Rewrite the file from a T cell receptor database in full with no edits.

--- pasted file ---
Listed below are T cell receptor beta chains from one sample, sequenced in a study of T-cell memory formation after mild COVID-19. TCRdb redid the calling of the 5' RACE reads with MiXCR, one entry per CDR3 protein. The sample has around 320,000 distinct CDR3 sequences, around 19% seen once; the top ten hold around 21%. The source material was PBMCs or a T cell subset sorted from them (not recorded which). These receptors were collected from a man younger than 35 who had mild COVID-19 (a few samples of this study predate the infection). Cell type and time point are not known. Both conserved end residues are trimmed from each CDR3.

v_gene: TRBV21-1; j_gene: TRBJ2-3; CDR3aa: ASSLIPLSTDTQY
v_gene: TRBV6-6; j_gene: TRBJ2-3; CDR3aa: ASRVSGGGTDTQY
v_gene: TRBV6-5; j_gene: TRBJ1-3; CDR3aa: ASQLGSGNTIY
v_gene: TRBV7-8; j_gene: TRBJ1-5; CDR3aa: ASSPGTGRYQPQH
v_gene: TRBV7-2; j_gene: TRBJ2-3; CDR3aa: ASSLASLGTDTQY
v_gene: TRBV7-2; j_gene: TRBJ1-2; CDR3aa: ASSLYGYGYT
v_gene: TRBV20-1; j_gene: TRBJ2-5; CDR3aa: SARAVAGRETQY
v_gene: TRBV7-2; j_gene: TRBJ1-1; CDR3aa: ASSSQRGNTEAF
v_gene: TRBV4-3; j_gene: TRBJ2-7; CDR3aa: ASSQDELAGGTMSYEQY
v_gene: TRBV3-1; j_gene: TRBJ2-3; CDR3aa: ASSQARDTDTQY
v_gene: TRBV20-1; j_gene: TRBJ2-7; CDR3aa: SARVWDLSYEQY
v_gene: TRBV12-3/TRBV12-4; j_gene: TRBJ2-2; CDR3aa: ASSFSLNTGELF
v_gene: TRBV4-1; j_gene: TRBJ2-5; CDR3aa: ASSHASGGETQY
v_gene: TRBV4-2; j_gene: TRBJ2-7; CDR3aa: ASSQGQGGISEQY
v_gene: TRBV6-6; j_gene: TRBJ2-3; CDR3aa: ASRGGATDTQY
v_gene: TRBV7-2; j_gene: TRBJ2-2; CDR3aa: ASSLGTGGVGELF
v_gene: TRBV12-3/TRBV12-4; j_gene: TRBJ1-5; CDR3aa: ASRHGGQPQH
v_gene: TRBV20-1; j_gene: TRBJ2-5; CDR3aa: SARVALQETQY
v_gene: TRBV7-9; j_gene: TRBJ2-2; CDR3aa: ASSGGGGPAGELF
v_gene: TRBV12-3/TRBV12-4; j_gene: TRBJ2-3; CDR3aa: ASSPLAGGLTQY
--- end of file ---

Listed below are T cell receptor beta chains from one sample, sequenced in a study of T-cell memory formation after mild COVID-19. TCRdb redid the calling of the 5' RACE reads with MiXCR, one entry per CDR3 protein. The sample has around 320,000 distinct CDR3 sequences, around 19% seen once; the top ten hold around 21%. The source material was PBMCs or a T cell subset sorted from them (not recorded which). These receptors were collected from a man younger than 35 who had mild COVID-19 (a few samples of this study predate the infection). Cell type and time point are not known. Both conserved end residues are trimmed from each CDR3.

v_gene: TRBV21-1; j_gene: TRBJ2-3; CDR3aa: ASSLIPLSTDTQY
v_gene: TRBV6-6; j_gene: TRBJ2-3; CDR3aa: ASRVSGGGTDTQY
v_gene: TRBV6-5; j_gene: TRBJ1-3; CDR3aa: ASQLGSGNTIY
v_gene: TRBV7-8; j_gene: TRBJ1-5; CDR3aa: ASSPGTGRYQPQH
v_gene: TRBV7-2; j_gene: TRBJ2-3; CDR3aa: ASSLASLGTDTQY
v_gene: TRBV7-2; j_gene: TRBJ1-2; CDR3aa: ASSLYGYGYT
v_gene: TRBV20-1; j_gene: TRBJ2-5; CDR3aa: SARAVAGRETQY
v_gene: TRBV7-2; j_gene: TRBJ1-1; CDR3aa: ASSSQRGNTEAF
v_gene: TRBV4-3; j_gene: TRBJ2-7; CDR3aa: ASSQDELAGGTMSYEQY
v_gene: TRBV3-1; j_gene: TRBJ2-3; CDR3aa: ASSQARDTDTQY
v_gene: TRBV20-1; j_gene: TRBJ2-7; CDR3aa: SARVWDLSYEQY
v_gene: TRBV12-3/TRBV12-4; j_gene: TRBJ2-2; CDR3aa: ASSFSLNTGELF
v_gene: TRBV4-1; j_gene: TRBJ2-5; CDR3aa: ASSHASGGETQY
v_gene: TRBV4-2; j_gene: TRBJ2-7; CDR3aa: ASSQGQGGISEQY
v_gene: TRBV6-6; j_gene: TRBJ2-3; CDR3aa: ASRGGATDTQY
v_gene: TRBV7-2; j_gene: TRBJ2-2; CDR3aa: ASSLGTGGVGELF
v_gene: TRBV12-3/TRBV12-4; j_gene: TRBJ1-5; CDR3aa: ASRHGGQPQH
v_gene: TRBV20-1; j_gene: TRBJ2-5; CDR3aa: SARVALQETQY
v_gene: TRBV7-9; j_gene: TRBJ2-2; CDR3aa: ASSGGGGPAGELF
v_gene: TRBV12-3/TRBV12-4; j_gene: TRBJ2-3; CDR3aa: ASSPLAGGLTQY